The iconic Tower of London has been part of British history since the early 1080s when William the Conqueror started building a massive stone tower at the centre of his fortress. Through the centuries that followed successive monarchs added to this London landmark which has acted as fortress, palace and prison.
Visit The White Tower, a World Heritage Site, take a tour with a Yeoman Warder (Beefeater) and spot one of the six ravens kept at the Tower of London to prevent the Tower and the kingdom from falling. Tower Green is not to be missed on a visit as this is the spot where many executions took place, including some of the great names of history, most notably two of Henry VIII's wives.
The Tower of London is also home to the world famous Crown Jewels. They are the greatest working collection of Crown Jewels in the world and priceless symbols of British Monarchy. Be dazzled by the 23,578 gems that make up the Crown Jewels, including the glistening Imperial State Crown, which alone has 2,868 diamonds, 273 pearls, 17 sapphires, 11 emeralds and 5 rubies.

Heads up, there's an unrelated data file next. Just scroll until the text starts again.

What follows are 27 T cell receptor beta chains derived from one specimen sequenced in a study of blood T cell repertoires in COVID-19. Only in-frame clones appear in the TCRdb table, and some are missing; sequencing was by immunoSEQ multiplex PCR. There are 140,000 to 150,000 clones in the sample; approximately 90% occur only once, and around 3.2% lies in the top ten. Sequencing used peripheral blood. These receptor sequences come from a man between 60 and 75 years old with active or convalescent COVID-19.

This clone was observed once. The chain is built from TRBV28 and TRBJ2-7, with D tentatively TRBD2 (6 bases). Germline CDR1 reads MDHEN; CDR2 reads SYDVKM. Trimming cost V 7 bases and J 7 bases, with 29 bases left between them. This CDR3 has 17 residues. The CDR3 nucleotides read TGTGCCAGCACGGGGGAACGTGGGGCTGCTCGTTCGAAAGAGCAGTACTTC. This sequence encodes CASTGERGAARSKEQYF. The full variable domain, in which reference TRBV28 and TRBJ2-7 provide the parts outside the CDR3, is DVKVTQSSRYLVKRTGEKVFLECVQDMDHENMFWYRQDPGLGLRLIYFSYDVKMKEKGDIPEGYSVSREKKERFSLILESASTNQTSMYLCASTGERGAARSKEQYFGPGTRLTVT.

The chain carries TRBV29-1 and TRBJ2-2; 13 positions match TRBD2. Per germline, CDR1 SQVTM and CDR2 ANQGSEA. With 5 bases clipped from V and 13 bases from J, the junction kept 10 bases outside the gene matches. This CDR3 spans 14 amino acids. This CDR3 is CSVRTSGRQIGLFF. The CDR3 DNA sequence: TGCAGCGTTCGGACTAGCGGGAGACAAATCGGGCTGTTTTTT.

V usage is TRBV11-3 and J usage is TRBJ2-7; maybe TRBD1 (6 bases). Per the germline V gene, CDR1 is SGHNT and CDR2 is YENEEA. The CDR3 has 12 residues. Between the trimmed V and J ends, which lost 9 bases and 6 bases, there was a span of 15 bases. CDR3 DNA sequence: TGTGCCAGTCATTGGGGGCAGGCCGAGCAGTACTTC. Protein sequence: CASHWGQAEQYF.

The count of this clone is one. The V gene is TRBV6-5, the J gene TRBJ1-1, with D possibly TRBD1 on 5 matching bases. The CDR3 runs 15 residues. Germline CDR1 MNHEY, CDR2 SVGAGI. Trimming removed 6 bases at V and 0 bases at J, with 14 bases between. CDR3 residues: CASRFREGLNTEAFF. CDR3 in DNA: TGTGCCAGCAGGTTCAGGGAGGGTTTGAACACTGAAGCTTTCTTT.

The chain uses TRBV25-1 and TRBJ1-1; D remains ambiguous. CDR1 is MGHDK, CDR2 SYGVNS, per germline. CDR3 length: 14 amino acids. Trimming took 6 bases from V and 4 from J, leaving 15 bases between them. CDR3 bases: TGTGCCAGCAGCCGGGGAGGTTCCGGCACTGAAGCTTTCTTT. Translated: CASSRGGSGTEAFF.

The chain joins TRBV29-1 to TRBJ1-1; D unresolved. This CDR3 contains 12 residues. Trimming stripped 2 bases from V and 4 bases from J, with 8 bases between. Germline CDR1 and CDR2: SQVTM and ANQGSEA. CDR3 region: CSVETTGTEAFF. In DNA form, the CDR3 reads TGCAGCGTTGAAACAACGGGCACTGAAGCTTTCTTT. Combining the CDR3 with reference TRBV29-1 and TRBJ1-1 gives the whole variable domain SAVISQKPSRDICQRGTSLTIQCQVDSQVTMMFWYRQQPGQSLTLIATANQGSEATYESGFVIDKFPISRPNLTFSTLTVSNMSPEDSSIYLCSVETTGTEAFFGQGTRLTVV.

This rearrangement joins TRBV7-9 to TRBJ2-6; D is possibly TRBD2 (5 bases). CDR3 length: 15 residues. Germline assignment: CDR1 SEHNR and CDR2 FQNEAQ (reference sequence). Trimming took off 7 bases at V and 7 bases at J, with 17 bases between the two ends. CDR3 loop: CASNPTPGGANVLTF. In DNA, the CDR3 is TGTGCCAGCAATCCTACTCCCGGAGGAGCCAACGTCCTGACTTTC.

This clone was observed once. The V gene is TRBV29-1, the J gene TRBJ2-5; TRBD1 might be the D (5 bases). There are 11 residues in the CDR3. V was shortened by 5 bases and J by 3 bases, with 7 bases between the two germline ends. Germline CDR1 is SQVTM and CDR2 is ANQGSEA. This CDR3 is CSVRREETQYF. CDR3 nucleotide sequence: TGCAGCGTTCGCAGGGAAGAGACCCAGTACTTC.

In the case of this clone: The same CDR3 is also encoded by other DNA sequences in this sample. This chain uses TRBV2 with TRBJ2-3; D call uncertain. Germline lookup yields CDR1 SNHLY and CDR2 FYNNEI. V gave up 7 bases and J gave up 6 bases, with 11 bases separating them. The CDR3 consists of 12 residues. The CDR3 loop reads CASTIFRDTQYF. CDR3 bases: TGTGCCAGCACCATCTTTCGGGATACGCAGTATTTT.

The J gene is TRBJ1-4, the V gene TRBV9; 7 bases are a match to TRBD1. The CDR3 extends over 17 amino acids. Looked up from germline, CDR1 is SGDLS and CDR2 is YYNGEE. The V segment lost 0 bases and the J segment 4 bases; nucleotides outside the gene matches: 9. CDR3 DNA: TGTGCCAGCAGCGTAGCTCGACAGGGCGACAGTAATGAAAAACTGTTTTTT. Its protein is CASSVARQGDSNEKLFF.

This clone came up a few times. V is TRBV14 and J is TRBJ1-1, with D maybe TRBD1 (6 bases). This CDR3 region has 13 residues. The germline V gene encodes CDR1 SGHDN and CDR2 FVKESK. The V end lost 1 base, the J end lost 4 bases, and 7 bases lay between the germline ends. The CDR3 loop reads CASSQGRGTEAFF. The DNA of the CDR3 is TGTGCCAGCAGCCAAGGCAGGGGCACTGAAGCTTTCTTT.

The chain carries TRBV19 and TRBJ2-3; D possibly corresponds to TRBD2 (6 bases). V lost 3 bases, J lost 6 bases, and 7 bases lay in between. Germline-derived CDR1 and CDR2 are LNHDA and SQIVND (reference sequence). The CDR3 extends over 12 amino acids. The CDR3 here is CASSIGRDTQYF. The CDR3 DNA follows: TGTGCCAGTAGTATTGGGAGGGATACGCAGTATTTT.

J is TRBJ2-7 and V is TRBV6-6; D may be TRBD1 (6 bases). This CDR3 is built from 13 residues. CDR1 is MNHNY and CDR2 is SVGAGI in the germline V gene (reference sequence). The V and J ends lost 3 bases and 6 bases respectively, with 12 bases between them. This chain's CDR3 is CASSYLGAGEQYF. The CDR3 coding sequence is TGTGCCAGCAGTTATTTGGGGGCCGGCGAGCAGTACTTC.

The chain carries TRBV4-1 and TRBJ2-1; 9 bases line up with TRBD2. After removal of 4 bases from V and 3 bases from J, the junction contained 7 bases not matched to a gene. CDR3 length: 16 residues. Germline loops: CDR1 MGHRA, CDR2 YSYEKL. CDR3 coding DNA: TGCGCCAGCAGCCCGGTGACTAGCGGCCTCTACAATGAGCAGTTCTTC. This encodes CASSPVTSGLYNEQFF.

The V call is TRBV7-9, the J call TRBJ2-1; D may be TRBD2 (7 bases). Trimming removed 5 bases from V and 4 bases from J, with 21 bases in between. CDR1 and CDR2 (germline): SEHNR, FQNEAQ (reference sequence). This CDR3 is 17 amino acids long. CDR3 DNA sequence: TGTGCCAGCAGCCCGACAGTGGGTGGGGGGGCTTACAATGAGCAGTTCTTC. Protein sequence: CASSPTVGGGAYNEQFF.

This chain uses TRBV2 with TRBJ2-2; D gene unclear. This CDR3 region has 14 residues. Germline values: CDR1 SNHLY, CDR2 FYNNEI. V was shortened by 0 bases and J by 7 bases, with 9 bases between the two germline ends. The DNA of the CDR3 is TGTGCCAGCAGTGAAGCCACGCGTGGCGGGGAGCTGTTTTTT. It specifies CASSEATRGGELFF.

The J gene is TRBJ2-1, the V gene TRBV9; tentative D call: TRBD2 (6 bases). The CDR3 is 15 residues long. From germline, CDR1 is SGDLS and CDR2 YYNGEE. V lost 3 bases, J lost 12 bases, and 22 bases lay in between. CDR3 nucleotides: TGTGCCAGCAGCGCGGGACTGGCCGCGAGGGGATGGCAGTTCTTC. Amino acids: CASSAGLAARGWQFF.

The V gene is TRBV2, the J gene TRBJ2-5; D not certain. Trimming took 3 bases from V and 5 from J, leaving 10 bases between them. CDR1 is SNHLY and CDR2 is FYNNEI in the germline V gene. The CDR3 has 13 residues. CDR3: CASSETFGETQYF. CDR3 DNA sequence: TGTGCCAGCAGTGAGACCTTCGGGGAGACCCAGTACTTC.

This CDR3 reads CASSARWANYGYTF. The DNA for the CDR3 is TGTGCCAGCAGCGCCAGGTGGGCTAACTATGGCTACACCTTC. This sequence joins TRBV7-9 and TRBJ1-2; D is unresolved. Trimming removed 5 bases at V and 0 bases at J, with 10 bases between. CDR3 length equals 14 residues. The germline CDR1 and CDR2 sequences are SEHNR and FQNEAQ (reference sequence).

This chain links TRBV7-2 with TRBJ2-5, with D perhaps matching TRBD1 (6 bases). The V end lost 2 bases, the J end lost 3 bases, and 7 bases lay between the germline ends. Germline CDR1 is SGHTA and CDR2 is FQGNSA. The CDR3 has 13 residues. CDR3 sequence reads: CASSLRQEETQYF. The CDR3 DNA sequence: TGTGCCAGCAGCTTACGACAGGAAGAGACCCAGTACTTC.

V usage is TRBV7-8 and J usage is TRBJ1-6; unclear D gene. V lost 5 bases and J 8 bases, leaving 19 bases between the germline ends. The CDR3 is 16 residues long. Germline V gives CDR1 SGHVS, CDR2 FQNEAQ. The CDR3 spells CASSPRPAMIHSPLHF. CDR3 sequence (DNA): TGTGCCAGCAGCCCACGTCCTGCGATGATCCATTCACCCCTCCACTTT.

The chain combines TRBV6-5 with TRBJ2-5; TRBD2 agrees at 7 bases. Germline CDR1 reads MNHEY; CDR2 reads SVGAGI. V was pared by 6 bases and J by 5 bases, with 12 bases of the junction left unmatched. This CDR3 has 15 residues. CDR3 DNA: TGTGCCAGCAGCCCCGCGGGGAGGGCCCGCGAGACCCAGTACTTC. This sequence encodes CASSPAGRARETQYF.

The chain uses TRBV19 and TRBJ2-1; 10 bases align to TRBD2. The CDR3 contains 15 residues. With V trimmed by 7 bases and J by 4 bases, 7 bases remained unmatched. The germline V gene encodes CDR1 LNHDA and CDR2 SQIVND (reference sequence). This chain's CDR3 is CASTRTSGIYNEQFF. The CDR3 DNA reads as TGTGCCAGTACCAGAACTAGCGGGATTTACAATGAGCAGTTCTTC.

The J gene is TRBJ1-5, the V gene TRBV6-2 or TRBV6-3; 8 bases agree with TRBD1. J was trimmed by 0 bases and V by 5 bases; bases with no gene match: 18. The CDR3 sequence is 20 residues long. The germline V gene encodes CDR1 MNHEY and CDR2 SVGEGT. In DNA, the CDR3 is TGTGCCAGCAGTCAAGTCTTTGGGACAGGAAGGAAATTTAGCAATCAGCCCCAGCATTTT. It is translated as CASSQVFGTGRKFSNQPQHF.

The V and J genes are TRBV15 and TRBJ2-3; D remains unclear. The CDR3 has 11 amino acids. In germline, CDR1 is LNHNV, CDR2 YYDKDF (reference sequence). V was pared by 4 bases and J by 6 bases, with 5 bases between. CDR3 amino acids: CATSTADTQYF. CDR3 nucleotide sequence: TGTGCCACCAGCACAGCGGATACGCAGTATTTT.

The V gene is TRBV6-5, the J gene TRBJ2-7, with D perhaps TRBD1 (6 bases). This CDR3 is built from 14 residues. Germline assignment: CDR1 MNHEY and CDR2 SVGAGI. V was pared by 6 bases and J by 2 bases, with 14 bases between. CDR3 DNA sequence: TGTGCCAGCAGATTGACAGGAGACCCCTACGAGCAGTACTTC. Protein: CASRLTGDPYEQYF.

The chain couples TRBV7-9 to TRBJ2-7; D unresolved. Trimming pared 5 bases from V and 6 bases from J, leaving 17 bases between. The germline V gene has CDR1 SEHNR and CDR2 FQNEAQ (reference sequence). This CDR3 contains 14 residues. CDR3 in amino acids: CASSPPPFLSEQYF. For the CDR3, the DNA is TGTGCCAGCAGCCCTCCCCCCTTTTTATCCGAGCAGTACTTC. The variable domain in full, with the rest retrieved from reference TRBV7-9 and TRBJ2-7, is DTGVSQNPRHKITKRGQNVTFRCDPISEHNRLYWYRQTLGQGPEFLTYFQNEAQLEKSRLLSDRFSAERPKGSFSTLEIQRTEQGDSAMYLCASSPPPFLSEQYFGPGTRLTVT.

This astonishing collection of priceless Coronation Regalia has been an unmissable highlight of any visit since the 17th century, with only one attempt to steal them...
Whilst the Tower of London welcomes all visitors, this historic building has places with difficult stairs and passageways and wheelchair access is limited. There are also a large number of steps throughout the Tower with cobbles laid in some of the roads. However, the Jewel House and the Crown Jewels are fully accessible to all visitors.
Toilets: Easy ramped access is available behind the Jewel House.
Wheelchairs: A limited number of wheelchairs are available from the Welcome Centre at the main entrance to the Tower.